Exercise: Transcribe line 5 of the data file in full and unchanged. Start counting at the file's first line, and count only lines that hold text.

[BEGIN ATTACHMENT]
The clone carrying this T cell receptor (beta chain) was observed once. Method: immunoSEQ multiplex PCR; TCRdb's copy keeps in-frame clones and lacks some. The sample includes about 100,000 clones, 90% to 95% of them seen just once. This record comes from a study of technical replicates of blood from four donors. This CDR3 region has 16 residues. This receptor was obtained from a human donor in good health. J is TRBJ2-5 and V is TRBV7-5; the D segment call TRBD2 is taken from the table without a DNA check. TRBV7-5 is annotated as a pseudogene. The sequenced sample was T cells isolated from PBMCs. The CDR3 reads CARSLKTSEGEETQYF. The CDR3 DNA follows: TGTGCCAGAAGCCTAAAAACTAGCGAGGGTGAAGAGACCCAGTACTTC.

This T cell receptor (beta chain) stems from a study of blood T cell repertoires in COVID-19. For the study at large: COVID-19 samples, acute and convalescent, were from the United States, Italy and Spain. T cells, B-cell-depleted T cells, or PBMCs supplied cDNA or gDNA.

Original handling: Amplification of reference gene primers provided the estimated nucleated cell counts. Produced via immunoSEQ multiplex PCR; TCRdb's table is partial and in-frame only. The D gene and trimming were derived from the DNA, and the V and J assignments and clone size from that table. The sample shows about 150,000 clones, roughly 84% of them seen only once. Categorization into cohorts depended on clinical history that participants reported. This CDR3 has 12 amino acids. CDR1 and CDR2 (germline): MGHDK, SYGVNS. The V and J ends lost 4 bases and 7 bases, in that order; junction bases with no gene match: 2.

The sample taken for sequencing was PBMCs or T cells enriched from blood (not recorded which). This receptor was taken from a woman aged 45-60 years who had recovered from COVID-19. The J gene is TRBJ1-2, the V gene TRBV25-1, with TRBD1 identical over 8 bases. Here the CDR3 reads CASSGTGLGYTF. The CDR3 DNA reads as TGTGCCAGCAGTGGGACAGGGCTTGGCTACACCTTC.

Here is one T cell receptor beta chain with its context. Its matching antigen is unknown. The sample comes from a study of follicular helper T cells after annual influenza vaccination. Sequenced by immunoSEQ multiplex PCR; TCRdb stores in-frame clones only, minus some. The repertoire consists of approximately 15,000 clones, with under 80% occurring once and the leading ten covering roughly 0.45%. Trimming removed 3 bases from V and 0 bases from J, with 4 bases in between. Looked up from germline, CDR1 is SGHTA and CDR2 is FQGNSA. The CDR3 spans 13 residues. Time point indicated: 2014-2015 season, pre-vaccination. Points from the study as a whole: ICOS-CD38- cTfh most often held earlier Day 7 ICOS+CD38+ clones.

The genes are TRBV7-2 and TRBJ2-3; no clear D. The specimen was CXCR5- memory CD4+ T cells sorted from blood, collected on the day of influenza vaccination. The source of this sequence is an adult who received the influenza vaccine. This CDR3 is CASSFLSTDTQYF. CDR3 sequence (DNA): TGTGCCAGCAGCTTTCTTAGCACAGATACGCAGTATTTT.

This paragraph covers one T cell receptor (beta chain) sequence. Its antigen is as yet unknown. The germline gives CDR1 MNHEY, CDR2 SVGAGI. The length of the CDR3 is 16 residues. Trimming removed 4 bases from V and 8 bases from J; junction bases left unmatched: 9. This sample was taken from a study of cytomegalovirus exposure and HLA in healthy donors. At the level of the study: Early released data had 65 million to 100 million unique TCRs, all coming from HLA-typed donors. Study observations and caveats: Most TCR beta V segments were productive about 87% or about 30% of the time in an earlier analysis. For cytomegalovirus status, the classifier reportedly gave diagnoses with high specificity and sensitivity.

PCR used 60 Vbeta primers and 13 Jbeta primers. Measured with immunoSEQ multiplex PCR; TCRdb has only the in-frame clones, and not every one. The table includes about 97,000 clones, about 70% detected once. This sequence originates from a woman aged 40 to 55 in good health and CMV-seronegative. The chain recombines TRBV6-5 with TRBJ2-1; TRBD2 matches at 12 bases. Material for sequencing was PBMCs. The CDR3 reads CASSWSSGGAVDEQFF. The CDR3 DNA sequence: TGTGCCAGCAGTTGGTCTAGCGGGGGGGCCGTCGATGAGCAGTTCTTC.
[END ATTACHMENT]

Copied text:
Here is one T cell receptor beta chain with its context. Its matching antigen is unknown. The sample comes from a study of follicular helper T cells after annual influenza vaccination. Sequenced by immunoSEQ multiplex PCR; TCRdb stores in-frame clones only, minus some. The repertoire consists of approximately 15,000 clones, with under 80% occurring once and the leading ten covering roughly 0.45%. Trimming removed 3 bases from V and 0 bases from J, with 4 bases in between. Looked up from germline, CDR1 is SGHTA and CDR2 is FQGNSA. The CDR3 spans 13 residues. Time point indicated: 2014-2015 season, pre-vaccination. Points from the study as a whole: ICOS-CD38- cTfh most often held earlier Day 7 ICOS+CD38+ clones.